When Berkshire Hathaway’s Warren Buffett, the “Oracle of Omaha,” speaks people listen. So when he addressed his latest letter to the company’s shareholders it was quite natural that everyone paid attention. On page 9, while discussing the significant turn around at General Re and the fact that it’s now the worlds only ‘AAA’ rated reinsurer, he sent a shock wave through the industry.
“No attribute [financial strength] is more important,” wrote Buffett. “Recently, in contrast, one of the world’s largest reinsurers – a company regularly recommended to primary insurers by leading brokers – has all but ceased paying claims, including those both valid and due. This company owes many billions of dollars to hundreds of primary insurers who now face massive write-offs. ‘Cheap’ reinsurance is a fool’s bargain: When an insurer lays out money today in exchange for a reinsurer’s promise to pay a decade or two later, it’s dangerous – and possibly life-threatening – for the insurer to deal with any but the strongest reinsurer around.”
Buffett pointedly did not name the reinsurer in question, but the primary candidate, according to most commentators and analysts, is almost certainly Germany’s Gerling Group, at one time the world’s sixth largest reinsurer. The company has been negotiating to sell off both its life reinsurance and P/C reinsurance operations since last summer. It recently failed to receive approval from BaFin, the German financial regulator, for a proposed sale to the Lago Achte group of investors. The regulators apparently determined that the proposed buyer’s capital was insufficient. Buffett’s letter is dated February 21, shortly before that announcement was made.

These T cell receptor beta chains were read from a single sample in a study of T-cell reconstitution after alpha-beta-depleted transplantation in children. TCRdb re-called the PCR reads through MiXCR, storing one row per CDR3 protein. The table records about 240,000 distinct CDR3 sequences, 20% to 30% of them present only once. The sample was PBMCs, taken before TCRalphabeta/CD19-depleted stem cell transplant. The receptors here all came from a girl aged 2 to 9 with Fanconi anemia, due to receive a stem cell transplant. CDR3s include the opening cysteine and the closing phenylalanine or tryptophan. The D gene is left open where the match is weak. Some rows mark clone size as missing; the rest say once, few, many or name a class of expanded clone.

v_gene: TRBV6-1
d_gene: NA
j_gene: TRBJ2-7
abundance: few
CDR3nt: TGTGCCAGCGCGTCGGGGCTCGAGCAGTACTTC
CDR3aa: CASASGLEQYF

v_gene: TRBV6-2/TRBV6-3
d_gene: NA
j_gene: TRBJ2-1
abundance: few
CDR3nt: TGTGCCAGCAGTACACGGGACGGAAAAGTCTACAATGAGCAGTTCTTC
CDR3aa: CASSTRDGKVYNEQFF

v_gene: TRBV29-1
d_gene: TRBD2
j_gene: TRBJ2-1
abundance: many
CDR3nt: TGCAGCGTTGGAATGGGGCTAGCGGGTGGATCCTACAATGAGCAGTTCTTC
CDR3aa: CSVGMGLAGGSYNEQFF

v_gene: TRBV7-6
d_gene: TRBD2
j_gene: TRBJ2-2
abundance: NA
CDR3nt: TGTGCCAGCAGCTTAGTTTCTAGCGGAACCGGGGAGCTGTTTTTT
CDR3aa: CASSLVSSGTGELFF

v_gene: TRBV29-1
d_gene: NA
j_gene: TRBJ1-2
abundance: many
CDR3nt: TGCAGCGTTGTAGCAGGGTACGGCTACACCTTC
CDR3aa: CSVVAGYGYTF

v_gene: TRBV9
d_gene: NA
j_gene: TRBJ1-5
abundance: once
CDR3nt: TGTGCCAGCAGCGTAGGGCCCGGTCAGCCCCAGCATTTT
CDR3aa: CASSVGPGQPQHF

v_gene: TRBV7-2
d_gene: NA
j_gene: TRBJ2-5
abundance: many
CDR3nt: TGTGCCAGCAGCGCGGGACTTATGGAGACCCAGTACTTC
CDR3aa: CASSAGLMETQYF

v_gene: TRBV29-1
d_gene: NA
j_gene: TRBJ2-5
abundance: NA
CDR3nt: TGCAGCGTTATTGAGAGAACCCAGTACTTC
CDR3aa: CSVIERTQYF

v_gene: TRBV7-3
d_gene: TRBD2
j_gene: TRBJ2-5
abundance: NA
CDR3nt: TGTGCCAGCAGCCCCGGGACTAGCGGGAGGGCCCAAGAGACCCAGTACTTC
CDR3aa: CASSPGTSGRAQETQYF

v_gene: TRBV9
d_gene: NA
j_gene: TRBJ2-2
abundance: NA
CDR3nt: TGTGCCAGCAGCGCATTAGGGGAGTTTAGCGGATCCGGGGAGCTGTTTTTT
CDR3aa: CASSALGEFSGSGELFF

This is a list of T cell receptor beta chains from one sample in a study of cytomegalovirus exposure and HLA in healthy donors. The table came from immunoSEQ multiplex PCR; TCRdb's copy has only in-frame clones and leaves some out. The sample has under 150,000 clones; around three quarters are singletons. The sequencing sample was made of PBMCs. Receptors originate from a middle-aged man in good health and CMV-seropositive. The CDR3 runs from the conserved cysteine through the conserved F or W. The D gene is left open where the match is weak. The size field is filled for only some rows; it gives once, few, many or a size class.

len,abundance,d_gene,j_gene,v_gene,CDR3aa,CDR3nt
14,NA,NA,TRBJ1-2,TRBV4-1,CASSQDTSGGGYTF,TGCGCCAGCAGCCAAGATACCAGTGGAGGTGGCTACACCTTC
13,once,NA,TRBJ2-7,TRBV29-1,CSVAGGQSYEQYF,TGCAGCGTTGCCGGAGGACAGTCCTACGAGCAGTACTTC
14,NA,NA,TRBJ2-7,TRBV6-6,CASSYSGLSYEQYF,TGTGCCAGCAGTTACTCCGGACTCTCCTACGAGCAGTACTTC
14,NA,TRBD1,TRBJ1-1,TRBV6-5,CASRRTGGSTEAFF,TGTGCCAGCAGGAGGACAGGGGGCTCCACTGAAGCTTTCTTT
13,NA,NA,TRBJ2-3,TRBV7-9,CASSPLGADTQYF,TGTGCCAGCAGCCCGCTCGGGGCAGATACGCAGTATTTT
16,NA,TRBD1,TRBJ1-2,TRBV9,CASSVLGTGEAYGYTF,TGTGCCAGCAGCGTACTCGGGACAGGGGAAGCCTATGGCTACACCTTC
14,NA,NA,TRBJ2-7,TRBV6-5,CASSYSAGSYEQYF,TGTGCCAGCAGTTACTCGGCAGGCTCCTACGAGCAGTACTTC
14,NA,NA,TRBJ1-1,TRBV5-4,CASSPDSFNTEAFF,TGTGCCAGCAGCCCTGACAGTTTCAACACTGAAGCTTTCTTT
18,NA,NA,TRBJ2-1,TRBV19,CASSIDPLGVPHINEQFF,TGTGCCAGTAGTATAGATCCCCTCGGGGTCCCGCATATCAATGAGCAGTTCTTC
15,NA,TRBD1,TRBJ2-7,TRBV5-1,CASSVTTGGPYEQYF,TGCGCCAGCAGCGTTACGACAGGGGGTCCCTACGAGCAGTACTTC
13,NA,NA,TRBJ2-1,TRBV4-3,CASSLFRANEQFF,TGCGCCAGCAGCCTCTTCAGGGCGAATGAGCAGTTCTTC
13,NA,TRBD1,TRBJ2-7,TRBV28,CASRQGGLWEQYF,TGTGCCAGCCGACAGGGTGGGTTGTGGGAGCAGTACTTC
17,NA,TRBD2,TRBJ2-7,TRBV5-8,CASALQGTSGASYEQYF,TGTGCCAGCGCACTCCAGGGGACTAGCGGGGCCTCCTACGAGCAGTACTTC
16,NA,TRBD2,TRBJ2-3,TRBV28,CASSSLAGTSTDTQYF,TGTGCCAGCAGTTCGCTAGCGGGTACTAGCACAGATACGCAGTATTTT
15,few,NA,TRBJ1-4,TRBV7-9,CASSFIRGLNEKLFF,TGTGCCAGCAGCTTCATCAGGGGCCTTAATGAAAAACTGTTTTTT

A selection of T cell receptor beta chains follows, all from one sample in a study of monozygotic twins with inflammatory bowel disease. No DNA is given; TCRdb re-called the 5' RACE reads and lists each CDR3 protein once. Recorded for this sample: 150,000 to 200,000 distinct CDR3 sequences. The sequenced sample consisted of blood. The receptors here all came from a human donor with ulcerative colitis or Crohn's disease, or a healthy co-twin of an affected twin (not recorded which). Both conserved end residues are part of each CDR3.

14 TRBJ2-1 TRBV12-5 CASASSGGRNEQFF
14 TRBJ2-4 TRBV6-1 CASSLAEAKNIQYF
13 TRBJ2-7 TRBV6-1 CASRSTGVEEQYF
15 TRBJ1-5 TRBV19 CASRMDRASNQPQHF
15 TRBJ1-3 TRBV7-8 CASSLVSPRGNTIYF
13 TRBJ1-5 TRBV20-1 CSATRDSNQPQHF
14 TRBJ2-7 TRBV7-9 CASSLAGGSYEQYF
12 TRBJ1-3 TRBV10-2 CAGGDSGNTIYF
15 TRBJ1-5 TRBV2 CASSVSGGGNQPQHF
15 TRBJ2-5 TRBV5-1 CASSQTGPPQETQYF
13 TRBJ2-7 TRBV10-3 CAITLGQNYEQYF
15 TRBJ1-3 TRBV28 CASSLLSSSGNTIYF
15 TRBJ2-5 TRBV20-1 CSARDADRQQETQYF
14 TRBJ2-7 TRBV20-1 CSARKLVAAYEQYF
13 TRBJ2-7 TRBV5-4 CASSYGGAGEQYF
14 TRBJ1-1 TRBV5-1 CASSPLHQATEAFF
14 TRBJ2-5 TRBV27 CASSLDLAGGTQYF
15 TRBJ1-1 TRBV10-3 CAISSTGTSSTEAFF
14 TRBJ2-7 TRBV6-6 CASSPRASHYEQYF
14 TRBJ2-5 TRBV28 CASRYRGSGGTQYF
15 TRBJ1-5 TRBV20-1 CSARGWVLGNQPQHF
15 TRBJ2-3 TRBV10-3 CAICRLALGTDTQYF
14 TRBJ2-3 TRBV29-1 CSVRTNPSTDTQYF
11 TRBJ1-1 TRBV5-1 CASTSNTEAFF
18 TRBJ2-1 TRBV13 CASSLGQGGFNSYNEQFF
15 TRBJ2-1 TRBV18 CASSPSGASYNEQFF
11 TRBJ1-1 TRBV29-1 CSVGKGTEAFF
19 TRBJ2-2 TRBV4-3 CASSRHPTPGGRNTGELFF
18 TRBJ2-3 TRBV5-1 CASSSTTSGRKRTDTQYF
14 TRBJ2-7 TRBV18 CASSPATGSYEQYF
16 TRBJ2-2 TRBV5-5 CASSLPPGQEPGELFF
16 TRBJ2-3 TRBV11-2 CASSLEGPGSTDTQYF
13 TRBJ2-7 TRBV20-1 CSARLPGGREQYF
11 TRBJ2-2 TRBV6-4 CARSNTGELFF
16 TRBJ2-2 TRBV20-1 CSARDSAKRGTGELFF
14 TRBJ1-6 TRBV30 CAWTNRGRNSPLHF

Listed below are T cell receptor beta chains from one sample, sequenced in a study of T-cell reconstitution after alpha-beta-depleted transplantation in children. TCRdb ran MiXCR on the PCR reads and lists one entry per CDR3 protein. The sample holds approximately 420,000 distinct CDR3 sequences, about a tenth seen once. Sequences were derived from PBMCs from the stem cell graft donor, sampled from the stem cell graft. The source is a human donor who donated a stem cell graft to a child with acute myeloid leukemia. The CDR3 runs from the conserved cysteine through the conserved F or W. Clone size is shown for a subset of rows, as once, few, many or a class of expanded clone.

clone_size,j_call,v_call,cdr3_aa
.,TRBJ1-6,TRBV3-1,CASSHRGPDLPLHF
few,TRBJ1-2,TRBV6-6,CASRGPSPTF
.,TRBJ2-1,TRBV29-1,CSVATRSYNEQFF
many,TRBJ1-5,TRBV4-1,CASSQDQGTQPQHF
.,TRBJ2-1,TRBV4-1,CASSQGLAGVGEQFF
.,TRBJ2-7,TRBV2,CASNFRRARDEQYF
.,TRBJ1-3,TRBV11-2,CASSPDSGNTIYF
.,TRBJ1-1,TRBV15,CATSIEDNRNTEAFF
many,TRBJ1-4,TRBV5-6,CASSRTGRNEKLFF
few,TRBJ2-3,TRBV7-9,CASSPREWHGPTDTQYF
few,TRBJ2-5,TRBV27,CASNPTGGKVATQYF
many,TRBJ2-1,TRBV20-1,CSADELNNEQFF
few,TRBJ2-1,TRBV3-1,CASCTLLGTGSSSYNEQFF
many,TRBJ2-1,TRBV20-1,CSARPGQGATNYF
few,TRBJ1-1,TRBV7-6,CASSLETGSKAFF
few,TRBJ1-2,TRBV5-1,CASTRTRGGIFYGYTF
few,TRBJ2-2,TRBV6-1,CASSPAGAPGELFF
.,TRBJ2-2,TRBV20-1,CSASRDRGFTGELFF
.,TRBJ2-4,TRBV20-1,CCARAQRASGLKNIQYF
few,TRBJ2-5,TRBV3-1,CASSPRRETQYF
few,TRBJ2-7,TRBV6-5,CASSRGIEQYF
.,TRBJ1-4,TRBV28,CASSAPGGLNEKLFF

Gerling, which has stopped writing new reinsurance business, and is essentially running off its previously written book, denied that it has stopped paying claims. According to a report from Dow Jones Newswires, Christoph Groffy, a spokesman for the company, stated “We are paying all outstanding claims.”
Gerling’s problems stem from the double whammy produced by the need to increase reserves, especially following Sept. 11, while at the same time seeing returns on investments and equity values plunge. Deutsche Bank (DB), which owns 34.5 percent of the company forced through an agreement last year with majority shareholder Rolf Gerling to put the reinsurance units up for sale after it had injected an additional 300 million Euros ($331 million) in the company.
DB’s presence and Gerling’s assurances are going to have to face the immense credibility of Warren Buffett, who’s as renowned for telling it straight as he is for making shrewd investments. So far Buffett hasn’t confirmed or denied that Gerling was the company he mentioned, but if it turns out to be Gerling, his statement may have been a subtle reminder to the bank to get out its checkbook again.
Anyone interested in the industry should read Buffett’s letter to Berkshire’s shareholders. His trenchant comments on CEO’s, corporate reform and the insurance industry are about the best analysis around. The letter is available in PDF format on the company web site: http://berkshirehathaway.com.
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